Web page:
Note: This interview originally ran as part of our coverage of the 2011 Tribeca Film Festival. Rid of Me opens on Friday, November 18, at Cinema Village in New York. Katie O'Grady and director James Westby will do Q&As at select screenings throughout the weekend.
Tribeca: Tell us about Rid of Me in your own words.
Katie O’Grady: Rid of Me follows Meris Canfield, a simple, sweet girl who loves taking care of her husband. When their relationship begins to crumble, her life turns upside down, and she’s forced to take a job in a candy shop—where she makes new friends who help her find out who she really is, while finding out who she’s not. I feel like Rid of Me is a story we can all relate to—we are all trying to fit in, to figure out who we are, and to be loved for who we are. Everyone can relate to that journey.
Tribeca: What attracted you to Meris?
Katie O’Grady: I read the script while on vacation in Hawaii, and when I finished, I put it down and said, “This movie has got to be made.” James [James Westby, the director] wasn’t even scheduled to make this movie next, but I became aggressive about playing the part and producing the movie. I believed it in like nothing else I’d come across.
I just felt like Meris was someone who is shouting inside. Her voice is so big, and it can’t find its way out. I was really drawn to playing someone who wants to be seen, who wants to exist and matter to other people. I could not wait to know her better. It was definitely there in the character James wrote, and I knew that I couldn’t wait to be her, for a little bit.
Tribeca: Are you like her at all?
Katie O’Grady: Not in the slightest! We’re total opposites. I had to lose 20 pounds and dye my hair brown to play her, and I’m a very outgoing, spontaneous person—I think I give my opinion too many times. She hides in every way—she has a voice, but she doesn’t know how to formulate a response.
James is actually a lot like her—I’ve seen him struggle with social anxiety. It’s not something I relate to, though I do relate to the idea of trying to figure out the next step, and how to be myself completely. Meris finds that out for herself, and I wanted to find that out with her, for sure.
I just want to say I love her. I feel for her, and I’m protective of her. And I love her.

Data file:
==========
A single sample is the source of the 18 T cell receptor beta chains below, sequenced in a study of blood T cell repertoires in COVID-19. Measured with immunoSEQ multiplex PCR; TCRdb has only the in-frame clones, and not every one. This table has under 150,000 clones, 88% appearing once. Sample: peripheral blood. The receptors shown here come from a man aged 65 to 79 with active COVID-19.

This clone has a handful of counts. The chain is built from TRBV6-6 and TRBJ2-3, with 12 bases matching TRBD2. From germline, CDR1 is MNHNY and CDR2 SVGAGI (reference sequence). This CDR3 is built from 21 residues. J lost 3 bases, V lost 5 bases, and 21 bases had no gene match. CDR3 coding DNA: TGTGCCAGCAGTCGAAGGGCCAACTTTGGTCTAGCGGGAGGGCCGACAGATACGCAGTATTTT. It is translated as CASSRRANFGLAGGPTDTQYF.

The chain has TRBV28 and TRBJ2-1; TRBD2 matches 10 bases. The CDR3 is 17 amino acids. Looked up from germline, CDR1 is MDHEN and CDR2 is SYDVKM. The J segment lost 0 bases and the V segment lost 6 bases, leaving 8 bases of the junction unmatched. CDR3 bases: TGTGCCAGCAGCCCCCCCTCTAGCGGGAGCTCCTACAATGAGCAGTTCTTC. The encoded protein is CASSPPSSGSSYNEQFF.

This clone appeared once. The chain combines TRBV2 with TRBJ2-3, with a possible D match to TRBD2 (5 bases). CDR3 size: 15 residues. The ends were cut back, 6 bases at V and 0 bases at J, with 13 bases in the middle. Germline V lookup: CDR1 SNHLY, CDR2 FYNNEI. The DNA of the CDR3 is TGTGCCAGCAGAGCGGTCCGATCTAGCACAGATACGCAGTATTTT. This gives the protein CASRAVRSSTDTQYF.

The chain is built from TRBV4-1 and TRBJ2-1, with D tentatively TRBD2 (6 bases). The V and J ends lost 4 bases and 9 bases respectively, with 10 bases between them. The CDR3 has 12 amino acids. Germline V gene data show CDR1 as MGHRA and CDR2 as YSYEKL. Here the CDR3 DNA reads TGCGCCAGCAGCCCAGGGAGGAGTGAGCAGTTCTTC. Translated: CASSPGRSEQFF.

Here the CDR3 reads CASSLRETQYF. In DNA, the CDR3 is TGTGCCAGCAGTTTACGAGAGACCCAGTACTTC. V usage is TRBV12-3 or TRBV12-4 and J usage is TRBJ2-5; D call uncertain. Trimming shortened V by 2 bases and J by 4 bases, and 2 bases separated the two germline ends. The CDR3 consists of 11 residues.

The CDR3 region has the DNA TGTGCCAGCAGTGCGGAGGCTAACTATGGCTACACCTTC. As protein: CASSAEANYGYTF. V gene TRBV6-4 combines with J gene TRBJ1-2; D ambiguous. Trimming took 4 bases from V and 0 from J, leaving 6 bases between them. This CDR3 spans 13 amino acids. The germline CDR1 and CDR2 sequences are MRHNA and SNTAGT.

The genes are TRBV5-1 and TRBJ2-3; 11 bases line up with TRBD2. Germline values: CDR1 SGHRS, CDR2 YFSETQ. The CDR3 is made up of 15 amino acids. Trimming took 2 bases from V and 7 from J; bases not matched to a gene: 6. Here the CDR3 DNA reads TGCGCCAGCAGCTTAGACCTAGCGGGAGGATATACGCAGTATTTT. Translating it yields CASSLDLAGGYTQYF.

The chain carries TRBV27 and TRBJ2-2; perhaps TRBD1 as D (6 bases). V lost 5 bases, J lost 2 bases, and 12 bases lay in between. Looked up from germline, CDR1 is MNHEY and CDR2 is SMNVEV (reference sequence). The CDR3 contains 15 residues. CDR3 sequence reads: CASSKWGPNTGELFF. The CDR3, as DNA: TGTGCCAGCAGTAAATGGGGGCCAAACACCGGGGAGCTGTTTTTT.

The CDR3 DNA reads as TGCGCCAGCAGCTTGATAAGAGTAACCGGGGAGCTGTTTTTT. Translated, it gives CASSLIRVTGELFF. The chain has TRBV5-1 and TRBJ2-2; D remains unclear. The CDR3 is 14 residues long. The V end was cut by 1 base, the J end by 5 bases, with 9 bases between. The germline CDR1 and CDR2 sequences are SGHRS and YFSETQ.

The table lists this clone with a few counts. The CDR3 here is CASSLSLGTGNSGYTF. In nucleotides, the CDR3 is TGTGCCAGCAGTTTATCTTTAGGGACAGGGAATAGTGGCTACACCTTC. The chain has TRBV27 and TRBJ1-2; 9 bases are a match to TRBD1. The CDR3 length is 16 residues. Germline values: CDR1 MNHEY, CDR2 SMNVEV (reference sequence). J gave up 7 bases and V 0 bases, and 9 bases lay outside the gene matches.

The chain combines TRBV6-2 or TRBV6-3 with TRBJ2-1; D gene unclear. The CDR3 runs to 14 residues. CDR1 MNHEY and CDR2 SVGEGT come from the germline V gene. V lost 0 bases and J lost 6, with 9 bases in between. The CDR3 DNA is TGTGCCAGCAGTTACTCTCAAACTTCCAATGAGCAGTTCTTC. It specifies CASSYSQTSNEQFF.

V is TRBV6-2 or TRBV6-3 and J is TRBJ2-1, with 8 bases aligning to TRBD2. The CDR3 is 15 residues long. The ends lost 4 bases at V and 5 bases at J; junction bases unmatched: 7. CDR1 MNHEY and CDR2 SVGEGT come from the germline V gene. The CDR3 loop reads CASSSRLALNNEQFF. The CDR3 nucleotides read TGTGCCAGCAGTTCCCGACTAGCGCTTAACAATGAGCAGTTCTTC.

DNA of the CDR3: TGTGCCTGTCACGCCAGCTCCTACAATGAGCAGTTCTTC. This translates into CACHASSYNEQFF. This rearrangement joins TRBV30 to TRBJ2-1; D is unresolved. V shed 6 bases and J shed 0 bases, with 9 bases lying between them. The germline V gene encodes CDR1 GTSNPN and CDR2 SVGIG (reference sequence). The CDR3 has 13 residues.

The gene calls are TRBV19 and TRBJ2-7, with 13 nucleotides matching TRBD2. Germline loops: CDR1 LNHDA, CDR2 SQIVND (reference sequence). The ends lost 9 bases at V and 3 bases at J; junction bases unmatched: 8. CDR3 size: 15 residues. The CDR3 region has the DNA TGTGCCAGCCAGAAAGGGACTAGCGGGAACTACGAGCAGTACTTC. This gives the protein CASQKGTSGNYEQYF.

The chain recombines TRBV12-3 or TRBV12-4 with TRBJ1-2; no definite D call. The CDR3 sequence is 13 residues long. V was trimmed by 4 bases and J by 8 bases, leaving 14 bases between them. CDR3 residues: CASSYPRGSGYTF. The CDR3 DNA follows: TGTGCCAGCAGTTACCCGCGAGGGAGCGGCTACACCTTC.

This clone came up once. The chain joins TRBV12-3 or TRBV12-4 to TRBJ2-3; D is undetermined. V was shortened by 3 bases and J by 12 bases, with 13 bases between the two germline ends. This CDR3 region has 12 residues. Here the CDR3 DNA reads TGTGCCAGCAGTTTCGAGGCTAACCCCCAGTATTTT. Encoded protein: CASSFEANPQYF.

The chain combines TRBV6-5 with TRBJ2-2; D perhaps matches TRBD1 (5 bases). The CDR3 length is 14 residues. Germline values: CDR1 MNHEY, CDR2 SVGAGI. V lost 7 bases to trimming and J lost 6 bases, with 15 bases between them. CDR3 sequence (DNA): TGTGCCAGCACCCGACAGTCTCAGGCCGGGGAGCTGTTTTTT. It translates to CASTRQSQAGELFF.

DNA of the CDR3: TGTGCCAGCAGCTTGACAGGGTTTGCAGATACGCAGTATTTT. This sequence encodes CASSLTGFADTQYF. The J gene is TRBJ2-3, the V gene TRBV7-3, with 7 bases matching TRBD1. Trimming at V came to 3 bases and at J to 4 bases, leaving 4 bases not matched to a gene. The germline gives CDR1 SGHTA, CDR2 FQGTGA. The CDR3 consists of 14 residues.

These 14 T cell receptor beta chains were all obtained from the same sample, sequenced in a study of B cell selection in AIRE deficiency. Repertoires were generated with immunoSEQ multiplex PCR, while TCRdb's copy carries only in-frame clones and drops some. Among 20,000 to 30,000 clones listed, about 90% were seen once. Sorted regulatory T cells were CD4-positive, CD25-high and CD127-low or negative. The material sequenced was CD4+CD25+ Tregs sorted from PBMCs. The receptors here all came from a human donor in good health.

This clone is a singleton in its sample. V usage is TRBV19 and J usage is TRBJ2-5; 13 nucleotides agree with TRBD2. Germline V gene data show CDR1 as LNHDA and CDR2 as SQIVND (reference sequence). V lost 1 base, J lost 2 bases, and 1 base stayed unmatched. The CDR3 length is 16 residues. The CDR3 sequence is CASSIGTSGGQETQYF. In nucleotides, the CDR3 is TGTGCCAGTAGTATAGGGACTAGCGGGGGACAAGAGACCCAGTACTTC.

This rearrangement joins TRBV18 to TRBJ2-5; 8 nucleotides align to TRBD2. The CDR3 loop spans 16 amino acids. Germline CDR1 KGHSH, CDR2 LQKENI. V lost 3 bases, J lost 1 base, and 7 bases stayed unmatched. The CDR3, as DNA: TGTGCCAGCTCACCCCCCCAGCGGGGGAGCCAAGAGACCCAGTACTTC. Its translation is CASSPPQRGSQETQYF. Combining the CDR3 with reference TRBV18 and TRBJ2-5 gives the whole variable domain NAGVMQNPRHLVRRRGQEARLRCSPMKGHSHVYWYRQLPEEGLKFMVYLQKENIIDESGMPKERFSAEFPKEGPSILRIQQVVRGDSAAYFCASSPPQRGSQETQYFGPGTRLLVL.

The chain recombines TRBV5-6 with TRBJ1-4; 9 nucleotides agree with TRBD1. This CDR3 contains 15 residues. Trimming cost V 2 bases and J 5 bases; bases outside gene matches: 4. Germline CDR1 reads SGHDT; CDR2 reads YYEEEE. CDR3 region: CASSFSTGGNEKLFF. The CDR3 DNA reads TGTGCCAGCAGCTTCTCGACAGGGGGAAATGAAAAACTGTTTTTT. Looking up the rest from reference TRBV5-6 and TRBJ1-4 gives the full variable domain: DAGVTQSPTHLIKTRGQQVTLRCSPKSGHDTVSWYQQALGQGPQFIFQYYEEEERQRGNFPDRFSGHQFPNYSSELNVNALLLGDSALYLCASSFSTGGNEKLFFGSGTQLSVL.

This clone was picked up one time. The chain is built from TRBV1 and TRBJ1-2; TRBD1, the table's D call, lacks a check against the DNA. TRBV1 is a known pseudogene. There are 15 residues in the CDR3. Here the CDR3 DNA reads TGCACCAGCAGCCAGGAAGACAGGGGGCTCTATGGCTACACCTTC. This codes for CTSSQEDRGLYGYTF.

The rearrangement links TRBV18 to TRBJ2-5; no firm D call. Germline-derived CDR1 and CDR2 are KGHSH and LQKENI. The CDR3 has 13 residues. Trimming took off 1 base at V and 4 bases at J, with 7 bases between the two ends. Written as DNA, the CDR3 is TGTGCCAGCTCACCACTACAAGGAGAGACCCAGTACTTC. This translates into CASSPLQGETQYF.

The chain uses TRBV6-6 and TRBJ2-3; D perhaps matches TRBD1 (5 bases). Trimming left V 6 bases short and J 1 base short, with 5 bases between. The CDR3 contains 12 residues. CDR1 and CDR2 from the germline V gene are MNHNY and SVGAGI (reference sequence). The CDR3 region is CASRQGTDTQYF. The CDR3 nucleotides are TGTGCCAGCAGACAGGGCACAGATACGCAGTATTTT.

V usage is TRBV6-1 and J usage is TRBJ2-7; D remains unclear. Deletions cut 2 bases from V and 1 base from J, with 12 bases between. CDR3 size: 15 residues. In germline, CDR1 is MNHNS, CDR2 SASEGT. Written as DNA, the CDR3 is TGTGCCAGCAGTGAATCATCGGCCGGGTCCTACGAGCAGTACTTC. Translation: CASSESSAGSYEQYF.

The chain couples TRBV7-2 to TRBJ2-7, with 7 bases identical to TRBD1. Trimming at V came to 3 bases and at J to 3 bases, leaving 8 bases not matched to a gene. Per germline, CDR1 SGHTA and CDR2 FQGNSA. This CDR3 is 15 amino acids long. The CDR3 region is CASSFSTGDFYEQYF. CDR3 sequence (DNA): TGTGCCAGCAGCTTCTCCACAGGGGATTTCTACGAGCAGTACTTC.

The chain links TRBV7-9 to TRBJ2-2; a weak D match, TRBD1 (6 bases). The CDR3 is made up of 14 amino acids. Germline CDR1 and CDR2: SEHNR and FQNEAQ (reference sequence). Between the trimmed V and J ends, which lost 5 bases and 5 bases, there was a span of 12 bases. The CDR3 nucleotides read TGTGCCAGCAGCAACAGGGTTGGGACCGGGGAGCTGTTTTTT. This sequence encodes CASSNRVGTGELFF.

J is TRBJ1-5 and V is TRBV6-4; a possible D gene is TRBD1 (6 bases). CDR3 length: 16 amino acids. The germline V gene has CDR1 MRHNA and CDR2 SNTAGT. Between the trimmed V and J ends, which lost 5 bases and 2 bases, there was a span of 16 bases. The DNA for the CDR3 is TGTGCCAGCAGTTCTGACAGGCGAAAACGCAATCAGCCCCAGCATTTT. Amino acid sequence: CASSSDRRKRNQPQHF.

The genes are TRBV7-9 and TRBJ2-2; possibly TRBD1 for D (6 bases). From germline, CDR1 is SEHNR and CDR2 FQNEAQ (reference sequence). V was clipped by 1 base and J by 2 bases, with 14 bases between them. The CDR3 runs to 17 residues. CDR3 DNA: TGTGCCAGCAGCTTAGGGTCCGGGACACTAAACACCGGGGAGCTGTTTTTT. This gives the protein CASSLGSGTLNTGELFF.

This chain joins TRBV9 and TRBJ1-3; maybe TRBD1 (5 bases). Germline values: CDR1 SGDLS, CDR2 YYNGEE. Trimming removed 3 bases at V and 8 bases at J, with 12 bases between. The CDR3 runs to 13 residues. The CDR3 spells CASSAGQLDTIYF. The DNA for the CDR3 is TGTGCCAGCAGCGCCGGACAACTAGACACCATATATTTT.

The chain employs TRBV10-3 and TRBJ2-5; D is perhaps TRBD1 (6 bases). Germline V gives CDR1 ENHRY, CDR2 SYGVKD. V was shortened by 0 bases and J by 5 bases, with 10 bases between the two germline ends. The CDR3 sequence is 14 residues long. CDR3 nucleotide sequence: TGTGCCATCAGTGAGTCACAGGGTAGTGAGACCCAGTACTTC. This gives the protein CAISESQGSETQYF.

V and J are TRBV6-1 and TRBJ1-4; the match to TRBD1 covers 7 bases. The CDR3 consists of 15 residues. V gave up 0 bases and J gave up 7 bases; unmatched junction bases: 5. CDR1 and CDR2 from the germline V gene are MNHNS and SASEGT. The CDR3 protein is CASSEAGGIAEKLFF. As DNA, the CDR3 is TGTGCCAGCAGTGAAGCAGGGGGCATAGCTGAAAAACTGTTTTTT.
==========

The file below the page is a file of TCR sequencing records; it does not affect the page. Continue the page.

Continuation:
Tribeca: It’s hard to talk about this movie without mentioning the graphic opening scene, which has certainly caused quite a stir around the TFF offices. Without giving too much away, can you talk about how you approached such an arresting scene?
Katie O’Grady: I don’t want to give anything away either, because it’s fun to discover that moment as an audience member. I love to watch the movie with an audience—we’ve had some test screenings—and just watch them watching the movie, because of that first part: they cringe or scream or laugh, depending on what they are feeling at that moment.
[Editor’s note: How’s that for a tease?]
I was really having a heart attack about that first scene, but mostly because my mother read the script and was adamantly opposed to it; she thought it was unnecessary, and she didn’t quite see the humor in it. I talked to James: was there anything else Meris could do instead? But he felt really strongly about the fact that my character was in deep trauma, and that we do things when we’re in trauma that we might not normally do.
Also, [what she does] is something neither of us have seen on film before. And James is always pushing the envelope—if you saw The Auteur, you know that. He’s also kind of a little bit obsessed with bodily fluids. [laughs]
Tribeca: What's the craziest thing (or "lightning strikes" moment) that happened during production?
Katie O’Grady: One thing that strikes me is that I got to make out with Art Alexakis from the band Everclear, who plays my date in the movie. Making out with my first rock star was awesome—he walks in the room and he’s just electric! So sitting on the couch in one scene, and watching him try to take off my pantyhose (and fumble doing it)—it was pretty hard to stay in character. [laughs] So that’s the only time I’ve ever made out with a rock star, and it was fantastic.
Another thing was the first time I got dressed in Meris’ clothes. The first scene we filmed was Meris coming to her new home and walking into a surprise party for her husband—not for her, for her husband—with all the pretty people. Even though some of them were my friends, people I’d known for years, I was so frightened when they shouted, “Surprise!” [laughs] One of them was my best friend, and there she was glaring at me like she was literally going to kill me. I was horrified by them, and that’s when I realized that James and I had put together a great cast—they felt like they had all been friends since first grade [which is who their characters are in the movie].
You could feel in the room the small cast and crew of good, professional people who came together to make a film. There was something in that room that no one could take away from us, no matter what happens with the movie.
Tribeca: You’ve worked with James before, and you both make Portland your home. What’s the artistic community like there? Did you grow up in Portland?
Katie O’Grady: I’m a 5th-generation Oregonian, but I grew up in Medford. I’ve been in Portland for the last 10 years, acting for the last 6 or 7. The artistic community there—I don’t even know a big enough word to describe them, and the support… It’s a thriving community of originality and creativity, including Chelsea Cain, Gus Van Sant, incredible bands. Even if you aren’t an artist: the shows sell out, the bands are seen on a national level, people support First Thursday, when artists put their work out. I can’t even describe a word big enough. And it’s all incestuous—the artists all support each other’s work.